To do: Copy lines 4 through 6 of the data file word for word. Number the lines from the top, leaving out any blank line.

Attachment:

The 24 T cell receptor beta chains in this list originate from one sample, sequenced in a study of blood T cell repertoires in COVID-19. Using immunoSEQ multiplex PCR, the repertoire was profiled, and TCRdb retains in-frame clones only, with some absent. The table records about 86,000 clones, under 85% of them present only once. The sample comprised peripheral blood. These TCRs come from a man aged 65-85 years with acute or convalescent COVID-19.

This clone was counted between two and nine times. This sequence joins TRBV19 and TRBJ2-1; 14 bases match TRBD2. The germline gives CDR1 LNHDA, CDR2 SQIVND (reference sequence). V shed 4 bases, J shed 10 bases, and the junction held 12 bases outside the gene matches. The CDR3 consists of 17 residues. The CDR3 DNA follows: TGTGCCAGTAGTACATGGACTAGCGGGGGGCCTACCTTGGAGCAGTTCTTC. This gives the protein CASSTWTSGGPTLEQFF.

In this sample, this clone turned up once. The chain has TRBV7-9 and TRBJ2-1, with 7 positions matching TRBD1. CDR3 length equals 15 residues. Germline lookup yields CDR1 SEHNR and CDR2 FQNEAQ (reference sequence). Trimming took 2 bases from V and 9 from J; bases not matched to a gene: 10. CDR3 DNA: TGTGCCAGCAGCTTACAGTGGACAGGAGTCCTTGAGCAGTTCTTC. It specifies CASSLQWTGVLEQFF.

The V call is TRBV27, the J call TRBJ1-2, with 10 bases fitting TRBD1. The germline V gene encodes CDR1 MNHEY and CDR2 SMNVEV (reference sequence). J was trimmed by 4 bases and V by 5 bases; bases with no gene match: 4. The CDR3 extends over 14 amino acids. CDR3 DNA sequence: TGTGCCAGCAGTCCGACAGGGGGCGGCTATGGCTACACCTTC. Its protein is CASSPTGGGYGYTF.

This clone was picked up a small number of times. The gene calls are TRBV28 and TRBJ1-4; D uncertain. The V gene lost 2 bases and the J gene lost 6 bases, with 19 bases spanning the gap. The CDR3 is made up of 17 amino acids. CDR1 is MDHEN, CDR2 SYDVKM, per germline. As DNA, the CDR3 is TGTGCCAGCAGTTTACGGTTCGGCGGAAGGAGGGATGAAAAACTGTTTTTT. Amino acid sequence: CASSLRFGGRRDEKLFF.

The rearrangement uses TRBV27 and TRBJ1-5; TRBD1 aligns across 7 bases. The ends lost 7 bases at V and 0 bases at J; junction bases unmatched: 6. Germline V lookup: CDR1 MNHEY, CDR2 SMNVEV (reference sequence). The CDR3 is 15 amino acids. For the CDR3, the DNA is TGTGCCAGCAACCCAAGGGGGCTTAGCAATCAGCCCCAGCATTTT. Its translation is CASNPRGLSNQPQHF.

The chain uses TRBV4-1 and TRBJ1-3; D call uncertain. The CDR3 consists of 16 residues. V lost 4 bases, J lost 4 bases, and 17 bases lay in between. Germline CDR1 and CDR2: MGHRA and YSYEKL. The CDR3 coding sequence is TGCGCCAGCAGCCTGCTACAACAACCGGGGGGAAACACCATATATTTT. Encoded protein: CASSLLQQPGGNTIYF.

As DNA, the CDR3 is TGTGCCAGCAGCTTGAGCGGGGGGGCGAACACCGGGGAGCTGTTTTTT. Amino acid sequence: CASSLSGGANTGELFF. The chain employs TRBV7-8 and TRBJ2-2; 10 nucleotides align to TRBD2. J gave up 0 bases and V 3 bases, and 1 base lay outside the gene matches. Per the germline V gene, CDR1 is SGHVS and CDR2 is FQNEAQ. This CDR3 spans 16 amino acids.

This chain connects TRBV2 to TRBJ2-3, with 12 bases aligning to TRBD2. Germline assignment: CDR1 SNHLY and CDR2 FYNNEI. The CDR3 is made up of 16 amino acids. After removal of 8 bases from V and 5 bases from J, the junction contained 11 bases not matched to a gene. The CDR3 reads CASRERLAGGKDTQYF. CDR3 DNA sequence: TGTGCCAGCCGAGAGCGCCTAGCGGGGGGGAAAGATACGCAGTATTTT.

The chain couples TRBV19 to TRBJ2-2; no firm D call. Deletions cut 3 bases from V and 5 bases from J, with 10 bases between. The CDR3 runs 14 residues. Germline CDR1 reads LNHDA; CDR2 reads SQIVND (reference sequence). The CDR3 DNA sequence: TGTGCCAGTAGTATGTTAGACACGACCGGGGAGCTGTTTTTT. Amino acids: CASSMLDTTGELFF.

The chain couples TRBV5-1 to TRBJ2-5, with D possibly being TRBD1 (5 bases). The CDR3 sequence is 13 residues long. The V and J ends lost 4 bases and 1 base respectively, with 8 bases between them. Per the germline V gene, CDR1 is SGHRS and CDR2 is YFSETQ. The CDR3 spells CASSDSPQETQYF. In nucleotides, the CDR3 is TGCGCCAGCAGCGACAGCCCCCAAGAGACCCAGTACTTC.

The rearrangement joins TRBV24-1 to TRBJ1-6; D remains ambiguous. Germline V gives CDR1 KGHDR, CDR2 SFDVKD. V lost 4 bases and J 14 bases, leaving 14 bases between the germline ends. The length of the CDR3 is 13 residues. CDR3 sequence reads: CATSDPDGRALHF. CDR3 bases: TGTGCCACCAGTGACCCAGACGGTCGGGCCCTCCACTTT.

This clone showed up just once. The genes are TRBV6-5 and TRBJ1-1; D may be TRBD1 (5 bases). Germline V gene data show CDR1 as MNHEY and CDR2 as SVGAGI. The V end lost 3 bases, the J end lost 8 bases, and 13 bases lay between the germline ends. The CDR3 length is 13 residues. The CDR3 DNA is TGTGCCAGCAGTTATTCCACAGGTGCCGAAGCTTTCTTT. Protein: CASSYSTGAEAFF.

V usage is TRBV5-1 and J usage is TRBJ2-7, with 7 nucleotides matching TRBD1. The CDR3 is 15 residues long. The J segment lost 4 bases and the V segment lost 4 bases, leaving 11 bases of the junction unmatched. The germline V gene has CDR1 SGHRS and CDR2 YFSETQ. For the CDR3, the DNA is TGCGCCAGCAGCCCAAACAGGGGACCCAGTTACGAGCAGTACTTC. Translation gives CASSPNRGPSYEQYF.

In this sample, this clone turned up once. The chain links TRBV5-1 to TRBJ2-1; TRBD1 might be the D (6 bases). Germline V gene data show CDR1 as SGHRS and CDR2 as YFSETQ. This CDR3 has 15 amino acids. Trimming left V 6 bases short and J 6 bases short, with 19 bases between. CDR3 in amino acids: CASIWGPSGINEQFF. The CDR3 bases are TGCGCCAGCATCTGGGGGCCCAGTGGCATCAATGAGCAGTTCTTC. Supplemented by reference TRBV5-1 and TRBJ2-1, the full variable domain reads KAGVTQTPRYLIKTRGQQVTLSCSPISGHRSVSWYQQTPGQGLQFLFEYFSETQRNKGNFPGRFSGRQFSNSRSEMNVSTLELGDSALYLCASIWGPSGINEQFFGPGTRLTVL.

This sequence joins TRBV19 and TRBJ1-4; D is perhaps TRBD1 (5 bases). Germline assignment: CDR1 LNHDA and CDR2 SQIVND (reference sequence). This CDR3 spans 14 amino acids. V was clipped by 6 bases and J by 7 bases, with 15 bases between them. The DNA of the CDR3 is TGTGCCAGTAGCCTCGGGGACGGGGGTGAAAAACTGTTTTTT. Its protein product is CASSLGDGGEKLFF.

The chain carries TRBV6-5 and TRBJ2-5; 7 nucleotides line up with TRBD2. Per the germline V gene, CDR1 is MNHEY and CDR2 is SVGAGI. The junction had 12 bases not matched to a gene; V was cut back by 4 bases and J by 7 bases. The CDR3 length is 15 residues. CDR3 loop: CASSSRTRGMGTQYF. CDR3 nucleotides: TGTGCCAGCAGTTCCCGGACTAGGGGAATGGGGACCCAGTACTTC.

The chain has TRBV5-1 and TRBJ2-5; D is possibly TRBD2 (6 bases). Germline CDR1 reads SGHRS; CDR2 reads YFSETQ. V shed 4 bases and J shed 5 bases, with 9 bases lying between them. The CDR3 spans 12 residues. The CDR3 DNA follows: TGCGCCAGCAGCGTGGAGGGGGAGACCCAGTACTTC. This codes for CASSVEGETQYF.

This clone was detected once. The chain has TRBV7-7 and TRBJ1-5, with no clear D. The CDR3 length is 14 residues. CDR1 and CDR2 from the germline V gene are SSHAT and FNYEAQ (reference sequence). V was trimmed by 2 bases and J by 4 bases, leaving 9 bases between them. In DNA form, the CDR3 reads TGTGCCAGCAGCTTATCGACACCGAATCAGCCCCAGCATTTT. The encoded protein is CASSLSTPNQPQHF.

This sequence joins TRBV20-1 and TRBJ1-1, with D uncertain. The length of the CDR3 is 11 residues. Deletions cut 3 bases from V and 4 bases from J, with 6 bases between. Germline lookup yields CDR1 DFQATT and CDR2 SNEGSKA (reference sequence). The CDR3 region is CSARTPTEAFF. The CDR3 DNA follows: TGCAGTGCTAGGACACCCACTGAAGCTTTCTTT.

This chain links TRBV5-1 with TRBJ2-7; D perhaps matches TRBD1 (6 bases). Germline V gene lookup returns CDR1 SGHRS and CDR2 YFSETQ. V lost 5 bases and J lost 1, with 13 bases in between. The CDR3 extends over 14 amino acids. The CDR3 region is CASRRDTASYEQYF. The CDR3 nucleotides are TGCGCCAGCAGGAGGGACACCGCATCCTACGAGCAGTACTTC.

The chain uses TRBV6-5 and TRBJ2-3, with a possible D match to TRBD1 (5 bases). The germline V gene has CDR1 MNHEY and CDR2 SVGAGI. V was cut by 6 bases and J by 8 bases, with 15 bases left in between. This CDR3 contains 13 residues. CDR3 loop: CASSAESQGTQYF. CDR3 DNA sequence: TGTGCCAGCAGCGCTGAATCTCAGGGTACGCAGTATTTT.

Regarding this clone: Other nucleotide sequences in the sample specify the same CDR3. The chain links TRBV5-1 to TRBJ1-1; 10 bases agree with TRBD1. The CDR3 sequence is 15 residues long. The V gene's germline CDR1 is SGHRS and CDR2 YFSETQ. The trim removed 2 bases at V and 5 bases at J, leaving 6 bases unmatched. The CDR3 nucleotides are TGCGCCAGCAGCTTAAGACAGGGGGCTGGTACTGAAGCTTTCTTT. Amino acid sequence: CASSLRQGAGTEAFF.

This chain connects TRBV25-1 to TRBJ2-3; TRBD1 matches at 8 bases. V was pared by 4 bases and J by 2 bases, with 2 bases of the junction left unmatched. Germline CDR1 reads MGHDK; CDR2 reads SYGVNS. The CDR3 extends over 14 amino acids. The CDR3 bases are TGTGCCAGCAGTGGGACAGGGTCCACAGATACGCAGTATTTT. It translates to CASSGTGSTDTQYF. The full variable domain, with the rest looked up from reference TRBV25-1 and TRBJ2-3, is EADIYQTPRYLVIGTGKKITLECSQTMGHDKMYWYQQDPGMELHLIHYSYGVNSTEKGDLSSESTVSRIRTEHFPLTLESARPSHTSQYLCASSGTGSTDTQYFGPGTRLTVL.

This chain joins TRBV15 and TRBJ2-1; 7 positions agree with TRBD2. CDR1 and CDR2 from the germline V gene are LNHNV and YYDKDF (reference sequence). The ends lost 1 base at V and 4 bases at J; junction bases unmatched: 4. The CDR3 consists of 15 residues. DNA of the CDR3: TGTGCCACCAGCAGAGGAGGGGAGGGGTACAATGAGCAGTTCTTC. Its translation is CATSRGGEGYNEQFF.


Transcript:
The V call is TRBV27, the J call TRBJ1-2, with 10 bases fitting TRBD1. The germline V gene encodes CDR1 MNHEY and CDR2 SMNVEV (reference sequence). J was trimmed by 4 bases and V by 5 bases; bases with no gene match: 4. The CDR3 extends over 14 amino acids. CDR3 DNA sequence: TGTGCCAGCAGTCCGACAGGGGGCGGCTATGGCTACACCTTC. Its protein is CASSPTGGGYGYTF.

This clone was picked up a small number of times. The gene calls are TRBV28 and TRBJ1-4; D uncertain. The V gene lost 2 bases and the J gene lost 6 bases, with 19 bases spanning the gap. The CDR3 is made up of 17 amino acids. CDR1 is MDHEN, CDR2 SYDVKM, per germline. As DNA, the CDR3 is TGTGCCAGCAGTTTACGGTTCGGCGGAAGGAGGGATGAAAAACTGTTTTTT. Amino acid sequence: CASSLRFGGRRDEKLFF.

The rearrangement uses TRBV27 and TRBJ1-5; TRBD1 aligns across 7 bases. The ends lost 7 bases at V and 0 bases at J; junction bases unmatched: 6. Germline V lookup: CDR1 MNHEY, CDR2 SMNVEV (reference sequence). The CDR3 is 15 amino acids. For the CDR3, the DNA is TGTGCCAGCAACCCAAGGGGGCTTAGCAATCAGCCCCAGCATTTT. Its translation is CASNPRGLSNQPQHF.